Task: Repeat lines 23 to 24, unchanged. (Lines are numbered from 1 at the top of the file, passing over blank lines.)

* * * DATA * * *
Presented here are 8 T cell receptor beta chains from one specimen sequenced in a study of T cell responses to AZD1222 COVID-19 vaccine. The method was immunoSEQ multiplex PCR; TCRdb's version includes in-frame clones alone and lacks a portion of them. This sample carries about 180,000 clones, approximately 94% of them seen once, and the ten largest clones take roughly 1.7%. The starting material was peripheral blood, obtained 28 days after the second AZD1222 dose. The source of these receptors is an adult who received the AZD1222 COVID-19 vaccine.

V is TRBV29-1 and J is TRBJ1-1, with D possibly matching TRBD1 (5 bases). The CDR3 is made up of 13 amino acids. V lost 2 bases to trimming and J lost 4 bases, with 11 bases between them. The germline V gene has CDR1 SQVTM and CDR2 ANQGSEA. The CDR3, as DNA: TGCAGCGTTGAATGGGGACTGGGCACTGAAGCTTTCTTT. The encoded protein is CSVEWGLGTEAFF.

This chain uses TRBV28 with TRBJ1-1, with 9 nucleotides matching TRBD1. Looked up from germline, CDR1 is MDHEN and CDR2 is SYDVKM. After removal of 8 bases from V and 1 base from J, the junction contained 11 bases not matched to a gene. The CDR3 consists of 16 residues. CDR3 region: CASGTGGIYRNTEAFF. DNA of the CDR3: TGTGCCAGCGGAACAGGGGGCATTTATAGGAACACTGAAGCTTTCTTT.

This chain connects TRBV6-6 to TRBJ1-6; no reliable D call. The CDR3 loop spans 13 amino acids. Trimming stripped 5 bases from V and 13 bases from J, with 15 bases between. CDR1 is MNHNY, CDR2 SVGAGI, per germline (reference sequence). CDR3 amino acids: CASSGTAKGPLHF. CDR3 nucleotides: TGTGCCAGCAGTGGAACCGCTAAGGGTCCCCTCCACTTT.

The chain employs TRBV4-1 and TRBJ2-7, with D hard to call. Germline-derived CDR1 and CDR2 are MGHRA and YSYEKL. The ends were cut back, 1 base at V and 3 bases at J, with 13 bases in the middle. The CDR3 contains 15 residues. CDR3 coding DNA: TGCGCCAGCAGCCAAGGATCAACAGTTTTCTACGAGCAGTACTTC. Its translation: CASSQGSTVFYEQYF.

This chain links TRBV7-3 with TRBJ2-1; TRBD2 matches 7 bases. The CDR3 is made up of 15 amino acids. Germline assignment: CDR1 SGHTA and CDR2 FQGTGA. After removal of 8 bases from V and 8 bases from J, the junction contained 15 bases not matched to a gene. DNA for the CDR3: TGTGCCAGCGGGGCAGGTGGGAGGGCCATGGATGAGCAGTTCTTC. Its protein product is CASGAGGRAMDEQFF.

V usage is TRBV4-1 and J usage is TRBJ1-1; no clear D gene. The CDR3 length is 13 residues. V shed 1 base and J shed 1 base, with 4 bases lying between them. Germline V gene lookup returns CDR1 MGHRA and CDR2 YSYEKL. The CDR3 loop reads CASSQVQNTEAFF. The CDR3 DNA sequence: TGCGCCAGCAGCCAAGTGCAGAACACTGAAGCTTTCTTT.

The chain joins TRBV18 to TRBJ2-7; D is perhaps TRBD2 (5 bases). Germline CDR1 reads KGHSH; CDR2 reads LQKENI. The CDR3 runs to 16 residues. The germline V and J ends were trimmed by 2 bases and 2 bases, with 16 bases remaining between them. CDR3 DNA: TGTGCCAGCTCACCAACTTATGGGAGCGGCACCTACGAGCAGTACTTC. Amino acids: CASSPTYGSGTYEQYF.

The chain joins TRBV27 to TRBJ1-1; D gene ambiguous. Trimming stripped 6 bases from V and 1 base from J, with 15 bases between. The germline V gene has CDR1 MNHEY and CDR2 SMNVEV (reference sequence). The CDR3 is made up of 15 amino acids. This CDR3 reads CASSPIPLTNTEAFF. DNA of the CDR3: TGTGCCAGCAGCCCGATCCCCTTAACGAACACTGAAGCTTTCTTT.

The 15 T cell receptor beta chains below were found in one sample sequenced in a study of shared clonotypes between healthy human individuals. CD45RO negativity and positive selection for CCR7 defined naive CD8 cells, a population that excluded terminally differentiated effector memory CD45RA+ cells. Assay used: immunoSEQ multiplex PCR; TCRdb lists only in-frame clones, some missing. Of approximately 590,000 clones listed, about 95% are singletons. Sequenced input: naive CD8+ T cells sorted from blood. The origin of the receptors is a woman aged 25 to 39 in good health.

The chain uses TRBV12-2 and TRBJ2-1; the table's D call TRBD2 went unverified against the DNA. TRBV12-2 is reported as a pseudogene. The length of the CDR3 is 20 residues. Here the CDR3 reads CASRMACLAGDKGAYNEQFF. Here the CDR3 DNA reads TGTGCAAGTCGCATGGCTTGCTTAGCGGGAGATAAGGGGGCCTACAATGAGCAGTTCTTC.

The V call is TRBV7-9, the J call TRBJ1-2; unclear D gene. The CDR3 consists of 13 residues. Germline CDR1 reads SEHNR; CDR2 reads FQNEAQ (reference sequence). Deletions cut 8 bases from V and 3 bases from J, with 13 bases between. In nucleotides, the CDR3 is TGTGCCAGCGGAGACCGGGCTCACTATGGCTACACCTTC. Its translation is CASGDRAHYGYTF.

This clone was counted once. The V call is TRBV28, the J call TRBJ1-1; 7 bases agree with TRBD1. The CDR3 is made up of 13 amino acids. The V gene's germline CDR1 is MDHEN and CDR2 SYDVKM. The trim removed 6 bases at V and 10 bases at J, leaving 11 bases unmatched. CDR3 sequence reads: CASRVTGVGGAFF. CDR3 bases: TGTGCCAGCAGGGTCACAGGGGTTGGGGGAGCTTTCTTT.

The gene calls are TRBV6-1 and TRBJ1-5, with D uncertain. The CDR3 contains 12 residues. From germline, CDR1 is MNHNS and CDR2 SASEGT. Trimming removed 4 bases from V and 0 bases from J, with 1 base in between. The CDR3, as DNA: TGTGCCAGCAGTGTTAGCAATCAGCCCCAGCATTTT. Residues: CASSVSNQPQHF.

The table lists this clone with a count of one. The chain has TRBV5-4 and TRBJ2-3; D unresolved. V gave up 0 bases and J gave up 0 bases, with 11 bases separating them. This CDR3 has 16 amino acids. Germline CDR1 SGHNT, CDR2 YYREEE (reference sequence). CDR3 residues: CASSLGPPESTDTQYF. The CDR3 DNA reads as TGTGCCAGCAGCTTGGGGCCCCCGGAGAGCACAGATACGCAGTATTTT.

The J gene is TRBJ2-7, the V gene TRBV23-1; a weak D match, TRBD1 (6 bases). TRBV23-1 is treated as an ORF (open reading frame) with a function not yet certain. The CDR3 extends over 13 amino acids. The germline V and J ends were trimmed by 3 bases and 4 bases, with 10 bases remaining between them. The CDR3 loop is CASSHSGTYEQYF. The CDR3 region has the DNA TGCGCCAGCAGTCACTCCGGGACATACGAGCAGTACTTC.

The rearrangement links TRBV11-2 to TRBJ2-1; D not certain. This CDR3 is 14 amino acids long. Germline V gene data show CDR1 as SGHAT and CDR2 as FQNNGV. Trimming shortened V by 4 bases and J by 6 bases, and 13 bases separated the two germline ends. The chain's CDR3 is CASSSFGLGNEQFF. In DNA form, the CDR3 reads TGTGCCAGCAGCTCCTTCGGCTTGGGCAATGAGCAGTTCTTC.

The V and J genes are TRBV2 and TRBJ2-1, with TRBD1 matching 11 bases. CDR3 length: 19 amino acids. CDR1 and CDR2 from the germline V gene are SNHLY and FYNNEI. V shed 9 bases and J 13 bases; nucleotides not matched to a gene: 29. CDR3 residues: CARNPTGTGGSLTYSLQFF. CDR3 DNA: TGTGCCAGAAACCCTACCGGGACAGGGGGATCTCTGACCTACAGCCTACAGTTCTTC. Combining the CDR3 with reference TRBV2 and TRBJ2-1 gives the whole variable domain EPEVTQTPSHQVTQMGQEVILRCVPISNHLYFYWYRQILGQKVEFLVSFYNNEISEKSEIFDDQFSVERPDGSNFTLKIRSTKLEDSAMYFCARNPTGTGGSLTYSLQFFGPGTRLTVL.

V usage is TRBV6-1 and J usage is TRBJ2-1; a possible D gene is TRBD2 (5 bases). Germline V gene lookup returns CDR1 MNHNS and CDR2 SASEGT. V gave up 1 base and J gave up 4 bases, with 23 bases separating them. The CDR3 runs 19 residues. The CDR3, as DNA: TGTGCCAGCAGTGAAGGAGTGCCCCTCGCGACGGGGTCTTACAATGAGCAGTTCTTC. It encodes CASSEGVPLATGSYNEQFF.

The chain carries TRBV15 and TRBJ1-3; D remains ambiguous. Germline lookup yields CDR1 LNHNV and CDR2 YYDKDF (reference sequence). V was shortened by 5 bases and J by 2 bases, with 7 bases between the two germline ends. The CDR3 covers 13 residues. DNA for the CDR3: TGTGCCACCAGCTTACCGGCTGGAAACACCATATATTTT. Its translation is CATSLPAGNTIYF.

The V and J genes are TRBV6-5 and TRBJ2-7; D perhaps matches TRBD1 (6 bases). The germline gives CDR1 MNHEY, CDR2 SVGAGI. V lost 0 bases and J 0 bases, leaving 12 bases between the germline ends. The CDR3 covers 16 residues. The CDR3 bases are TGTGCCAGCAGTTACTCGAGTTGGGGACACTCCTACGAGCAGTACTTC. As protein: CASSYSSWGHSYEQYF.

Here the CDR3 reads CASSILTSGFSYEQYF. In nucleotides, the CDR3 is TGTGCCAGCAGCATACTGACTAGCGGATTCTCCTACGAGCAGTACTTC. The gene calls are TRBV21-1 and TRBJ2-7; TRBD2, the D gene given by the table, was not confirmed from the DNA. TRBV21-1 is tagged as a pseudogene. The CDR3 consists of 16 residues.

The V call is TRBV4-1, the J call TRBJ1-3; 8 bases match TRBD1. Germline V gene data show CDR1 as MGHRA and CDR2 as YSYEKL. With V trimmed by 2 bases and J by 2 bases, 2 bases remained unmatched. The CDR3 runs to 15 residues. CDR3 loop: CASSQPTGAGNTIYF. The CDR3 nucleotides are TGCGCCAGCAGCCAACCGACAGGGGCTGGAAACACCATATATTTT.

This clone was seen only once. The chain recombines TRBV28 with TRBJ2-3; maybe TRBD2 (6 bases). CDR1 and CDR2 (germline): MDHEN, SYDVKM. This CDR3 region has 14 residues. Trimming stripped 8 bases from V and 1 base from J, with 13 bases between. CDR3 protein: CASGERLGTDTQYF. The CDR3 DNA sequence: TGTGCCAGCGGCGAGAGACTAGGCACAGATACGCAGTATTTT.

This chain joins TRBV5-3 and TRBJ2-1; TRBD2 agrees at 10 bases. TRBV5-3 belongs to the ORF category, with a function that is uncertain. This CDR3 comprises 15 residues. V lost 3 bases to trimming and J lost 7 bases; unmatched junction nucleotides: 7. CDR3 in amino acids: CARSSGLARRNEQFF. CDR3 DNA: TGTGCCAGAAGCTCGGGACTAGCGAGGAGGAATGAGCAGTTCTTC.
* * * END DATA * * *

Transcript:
The V call is TRBV4-1, the J call TRBJ1-3; 8 bases match TRBD1. Germline V gene data show CDR1 as MGHRA and CDR2 as YSYEKL. With V trimmed by 2 bases and J by 2 bases, 2 bases remained unmatched. The CDR3 runs to 15 residues. CDR3 loop: CASSQPTGAGNTIYF. The CDR3 nucleotides are TGCGCCAGCAGCCAACCGACAGGGGCTGGAAACACCATATATTTT.

This clone was seen only once. The chain recombines TRBV28 with TRBJ2-3; maybe TRBD2 (6 bases). CDR1 and CDR2 (germline): MDHEN, SYDVKM. This CDR3 region has 14 residues. Trimming stripped 8 bases from V and 1 base from J, with 13 bases between. CDR3 protein: CASGERLGTDTQYF. The CDR3 DNA sequence: TGTGCCAGCGGCGAGAGACTAGGCACAGATACGCAGTATTTT.